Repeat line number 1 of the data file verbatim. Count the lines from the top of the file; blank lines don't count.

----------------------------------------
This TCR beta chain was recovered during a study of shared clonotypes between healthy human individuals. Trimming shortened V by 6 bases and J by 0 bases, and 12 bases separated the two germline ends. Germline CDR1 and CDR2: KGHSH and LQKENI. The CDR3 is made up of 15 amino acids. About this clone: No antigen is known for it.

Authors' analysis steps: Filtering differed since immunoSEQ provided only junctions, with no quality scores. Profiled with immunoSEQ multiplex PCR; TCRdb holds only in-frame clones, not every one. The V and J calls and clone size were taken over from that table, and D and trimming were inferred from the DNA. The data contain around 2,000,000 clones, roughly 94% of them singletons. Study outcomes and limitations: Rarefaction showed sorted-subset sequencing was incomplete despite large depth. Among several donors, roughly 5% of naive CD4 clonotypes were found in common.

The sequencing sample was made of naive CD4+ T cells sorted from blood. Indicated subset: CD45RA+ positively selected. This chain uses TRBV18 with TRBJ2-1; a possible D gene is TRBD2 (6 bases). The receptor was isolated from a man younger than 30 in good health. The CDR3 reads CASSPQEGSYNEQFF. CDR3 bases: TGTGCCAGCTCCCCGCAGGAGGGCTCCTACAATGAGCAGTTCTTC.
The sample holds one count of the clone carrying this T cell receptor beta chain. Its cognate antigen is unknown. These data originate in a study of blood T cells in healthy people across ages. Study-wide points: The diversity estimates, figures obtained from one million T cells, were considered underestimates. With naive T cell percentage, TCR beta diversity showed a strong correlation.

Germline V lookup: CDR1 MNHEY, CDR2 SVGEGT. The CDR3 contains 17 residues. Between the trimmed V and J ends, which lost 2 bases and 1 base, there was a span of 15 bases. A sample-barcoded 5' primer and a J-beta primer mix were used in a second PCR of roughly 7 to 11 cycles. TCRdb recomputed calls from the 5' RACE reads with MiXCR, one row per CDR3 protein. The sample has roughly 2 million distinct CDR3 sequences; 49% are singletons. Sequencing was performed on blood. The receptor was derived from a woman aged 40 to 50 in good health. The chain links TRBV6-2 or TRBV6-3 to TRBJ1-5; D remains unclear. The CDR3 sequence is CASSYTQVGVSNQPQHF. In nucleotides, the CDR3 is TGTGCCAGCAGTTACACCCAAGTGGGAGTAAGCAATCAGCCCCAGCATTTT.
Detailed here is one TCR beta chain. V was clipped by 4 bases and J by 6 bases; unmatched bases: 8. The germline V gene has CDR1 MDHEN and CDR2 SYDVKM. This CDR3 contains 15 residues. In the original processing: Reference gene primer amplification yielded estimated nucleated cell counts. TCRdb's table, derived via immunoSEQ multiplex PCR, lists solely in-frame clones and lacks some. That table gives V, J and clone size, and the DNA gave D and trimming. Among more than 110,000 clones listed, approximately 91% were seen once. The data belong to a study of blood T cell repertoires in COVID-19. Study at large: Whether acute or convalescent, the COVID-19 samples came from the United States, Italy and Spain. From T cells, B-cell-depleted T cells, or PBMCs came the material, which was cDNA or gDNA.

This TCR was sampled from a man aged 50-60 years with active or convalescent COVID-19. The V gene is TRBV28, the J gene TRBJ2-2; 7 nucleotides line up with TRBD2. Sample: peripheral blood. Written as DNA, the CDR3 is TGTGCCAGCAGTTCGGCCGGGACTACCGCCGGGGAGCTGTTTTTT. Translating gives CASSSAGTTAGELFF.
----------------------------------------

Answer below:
This TCR beta chain was recovered during a study of shared clonotypes between healthy human individuals. Trimming shortened V by 6 bases and J by 0 bases, and 12 bases separated the two germline ends. Germline CDR1 and CDR2: KGHSH and LQKENI. The CDR3 is made up of 15 amino acids. About this clone: No antigen is known for it.